A process control chart is a core tool of SPC, and is designed to separate the signal from the noise or special cause variation from common cause variation. On paper, this is simple but the ramifications it has throughout the process are significant.
If there is an inherent variation (noise) but that variation is enough to cause problems with either downstream processes or the customer, it is tempting to make some type of adjustment in the process. But if all the variations are inherent, changes to the process will only increase the variation and make things worse. This will happen whether or not a human is making any decisions within the process itself.
Real-World Example of SPC
Years ago, I was working with a company that had a high-tech device measuring the variability in a process. This would automatically adjust their process when the variation reached a certain level.
I asked the operators to turn off the auto-adjust feature for a while to compare the difference variation with and without it. After the testing period, they were astonished to learn that the auto-adjuster increased process variability by a factor of about 2.
The process was actually stable and the only variation it produced was inherent. The only way to reduce that type of variation is to change the process, not just through adjustments.
Using a Process Control Chart to Manage Variations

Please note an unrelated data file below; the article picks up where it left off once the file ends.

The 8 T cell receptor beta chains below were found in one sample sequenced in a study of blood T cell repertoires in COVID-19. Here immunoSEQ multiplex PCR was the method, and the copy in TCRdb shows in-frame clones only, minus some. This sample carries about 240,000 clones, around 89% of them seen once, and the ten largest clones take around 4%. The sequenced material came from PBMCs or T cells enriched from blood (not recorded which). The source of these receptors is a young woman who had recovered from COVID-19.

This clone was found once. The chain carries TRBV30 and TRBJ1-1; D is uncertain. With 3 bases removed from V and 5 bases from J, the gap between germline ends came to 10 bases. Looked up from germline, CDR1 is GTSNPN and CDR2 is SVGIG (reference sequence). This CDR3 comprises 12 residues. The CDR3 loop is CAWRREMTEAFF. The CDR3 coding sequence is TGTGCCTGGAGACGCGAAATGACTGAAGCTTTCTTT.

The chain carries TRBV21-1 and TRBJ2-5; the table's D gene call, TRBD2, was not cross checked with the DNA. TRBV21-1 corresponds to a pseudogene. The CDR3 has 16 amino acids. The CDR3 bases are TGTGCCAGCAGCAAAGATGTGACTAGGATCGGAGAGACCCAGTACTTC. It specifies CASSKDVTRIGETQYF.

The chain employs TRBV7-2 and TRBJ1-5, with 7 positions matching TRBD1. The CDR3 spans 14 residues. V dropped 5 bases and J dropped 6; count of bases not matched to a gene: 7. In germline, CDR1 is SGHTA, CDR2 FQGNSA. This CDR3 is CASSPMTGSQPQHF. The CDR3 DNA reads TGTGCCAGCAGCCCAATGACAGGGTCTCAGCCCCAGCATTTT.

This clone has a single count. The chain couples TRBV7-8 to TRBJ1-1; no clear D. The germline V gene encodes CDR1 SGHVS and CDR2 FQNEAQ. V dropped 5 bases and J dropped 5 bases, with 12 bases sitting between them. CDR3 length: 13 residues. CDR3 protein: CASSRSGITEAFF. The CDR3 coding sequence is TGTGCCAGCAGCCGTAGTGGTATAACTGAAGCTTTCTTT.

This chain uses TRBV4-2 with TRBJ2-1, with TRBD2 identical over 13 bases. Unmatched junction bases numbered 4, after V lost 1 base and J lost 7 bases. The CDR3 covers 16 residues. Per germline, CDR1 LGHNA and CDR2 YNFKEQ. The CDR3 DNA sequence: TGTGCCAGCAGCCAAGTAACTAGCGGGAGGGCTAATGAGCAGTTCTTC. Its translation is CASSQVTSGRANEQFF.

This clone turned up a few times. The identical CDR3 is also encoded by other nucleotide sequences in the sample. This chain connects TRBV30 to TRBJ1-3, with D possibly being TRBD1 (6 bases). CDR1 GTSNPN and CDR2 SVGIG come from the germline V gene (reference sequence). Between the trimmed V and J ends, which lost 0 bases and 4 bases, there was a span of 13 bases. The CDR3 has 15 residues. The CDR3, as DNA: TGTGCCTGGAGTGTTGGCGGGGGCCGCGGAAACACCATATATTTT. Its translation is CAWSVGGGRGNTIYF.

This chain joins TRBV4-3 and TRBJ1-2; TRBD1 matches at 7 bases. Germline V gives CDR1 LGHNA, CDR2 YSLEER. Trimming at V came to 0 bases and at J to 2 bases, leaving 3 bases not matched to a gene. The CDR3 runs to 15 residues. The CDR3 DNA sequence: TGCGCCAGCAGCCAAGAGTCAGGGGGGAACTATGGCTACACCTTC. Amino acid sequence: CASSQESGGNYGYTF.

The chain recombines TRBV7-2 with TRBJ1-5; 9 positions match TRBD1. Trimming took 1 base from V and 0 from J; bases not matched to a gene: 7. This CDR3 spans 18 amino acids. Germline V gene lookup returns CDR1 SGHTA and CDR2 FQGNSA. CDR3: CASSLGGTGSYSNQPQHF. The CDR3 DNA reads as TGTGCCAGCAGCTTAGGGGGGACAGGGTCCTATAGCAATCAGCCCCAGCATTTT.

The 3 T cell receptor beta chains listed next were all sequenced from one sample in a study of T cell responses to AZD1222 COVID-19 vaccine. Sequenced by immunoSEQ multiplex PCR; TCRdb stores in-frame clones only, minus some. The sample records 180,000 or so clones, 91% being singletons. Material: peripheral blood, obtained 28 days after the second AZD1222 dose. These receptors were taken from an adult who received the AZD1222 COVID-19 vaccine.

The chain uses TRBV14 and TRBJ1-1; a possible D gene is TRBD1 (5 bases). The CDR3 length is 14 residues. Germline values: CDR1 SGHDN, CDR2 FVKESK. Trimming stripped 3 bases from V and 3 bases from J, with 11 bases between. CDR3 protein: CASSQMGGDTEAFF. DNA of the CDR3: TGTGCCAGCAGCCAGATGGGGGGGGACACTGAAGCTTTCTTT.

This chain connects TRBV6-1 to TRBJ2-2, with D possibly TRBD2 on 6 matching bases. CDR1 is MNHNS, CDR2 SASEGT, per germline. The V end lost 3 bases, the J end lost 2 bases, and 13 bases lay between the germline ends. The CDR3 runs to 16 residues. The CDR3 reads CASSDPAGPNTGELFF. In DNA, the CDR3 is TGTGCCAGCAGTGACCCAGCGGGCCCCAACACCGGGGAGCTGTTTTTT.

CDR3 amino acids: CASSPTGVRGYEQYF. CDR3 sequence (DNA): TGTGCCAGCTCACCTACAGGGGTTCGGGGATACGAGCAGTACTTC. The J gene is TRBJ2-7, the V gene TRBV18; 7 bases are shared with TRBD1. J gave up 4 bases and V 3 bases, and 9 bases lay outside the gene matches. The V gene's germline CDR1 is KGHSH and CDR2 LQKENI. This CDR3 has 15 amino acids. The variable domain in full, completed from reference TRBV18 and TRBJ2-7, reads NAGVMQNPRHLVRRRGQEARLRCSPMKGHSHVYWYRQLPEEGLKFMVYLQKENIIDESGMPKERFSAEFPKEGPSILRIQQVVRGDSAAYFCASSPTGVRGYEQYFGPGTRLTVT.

So how exactly can a control chart help us understand the variation and how to deal with it? In short, it determines the inherent variability in a process by establishing control limits that are calculated using the data from the process.
These limits represent the amount of variation that can be expected from this process if it is stable. As long as we see the process running within these limits, we can safely assume that the variation is inherent and any reduction in variation must come through systemic changes.
On the other hand, if we see variations that go outside these limits, we can assume that it is a signal and that something has changed in the process. Of course, the signal could indicate a change in the process that is moving us in a positive direction.
In that case, we will not find the reason in order to eliminate it, but find the reason to change the process accordingly. However, if it is a 'negative' variation, we need to find the reason for this change and work to eliminate it.
(Note, other signals also need to be watched on the control charts. We can't go into all the details in this short article.)
More Resources on Statistical Process Control Charts
To gain a deeper understanding of statistical process control and the benefits of control charts, I recommend these two books by Donald J. Wheeler – Understanding Variation and Understanding Statistical Process Control. Despite their dry textbook appearance, Wheeler’s books are accessible and suitable for anyone, even those without a strong understanding of statistics.
To start setting up SPC in your own facility, take a look at our 7-Step Guide to Set Up Statistical Process Control on Production Processes.